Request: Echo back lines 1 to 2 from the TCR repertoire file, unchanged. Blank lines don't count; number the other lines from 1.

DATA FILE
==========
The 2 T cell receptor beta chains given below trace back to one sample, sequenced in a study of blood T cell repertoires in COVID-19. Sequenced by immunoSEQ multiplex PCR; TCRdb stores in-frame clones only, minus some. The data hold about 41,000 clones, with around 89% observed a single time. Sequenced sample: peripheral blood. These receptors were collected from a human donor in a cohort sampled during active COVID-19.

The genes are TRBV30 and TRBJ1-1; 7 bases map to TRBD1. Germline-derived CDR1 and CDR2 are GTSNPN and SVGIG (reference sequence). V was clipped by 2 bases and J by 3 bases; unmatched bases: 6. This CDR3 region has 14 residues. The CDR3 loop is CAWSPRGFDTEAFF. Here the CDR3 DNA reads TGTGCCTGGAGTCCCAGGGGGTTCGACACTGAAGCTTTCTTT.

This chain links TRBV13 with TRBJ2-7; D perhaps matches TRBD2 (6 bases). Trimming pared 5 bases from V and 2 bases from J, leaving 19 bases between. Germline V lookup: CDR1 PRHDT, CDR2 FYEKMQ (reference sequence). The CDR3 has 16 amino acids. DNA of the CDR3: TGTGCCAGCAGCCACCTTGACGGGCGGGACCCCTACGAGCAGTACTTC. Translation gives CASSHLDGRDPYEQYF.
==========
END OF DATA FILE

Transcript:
The 2 T cell receptor beta chains given below trace back to one sample, sequenced in a study of blood T cell repertoires in COVID-19. Sequenced by immunoSEQ multiplex PCR; TCRdb stores in-frame clones only, minus some. The data hold about 41,000 clones, with around 89% observed a single time. Sequenced sample: peripheral blood. These receptors were collected from a human donor in a cohort sampled during active COVID-19.

The genes are TRBV30 and TRBJ1-1; 7 bases map to TRBD1. Germline-derived CDR1 and CDR2 are GTSNPN and SVGIG (reference sequence). V was clipped by 2 bases and J by 3 bases; unmatched bases: 6. This CDR3 region has 14 residues. The CDR3 loop is CAWSPRGFDTEAFF. Here the CDR3 DNA reads TGTGCCTGGAGTCCCAGGGGGTTCGACACTGAAGCTTTCTTT.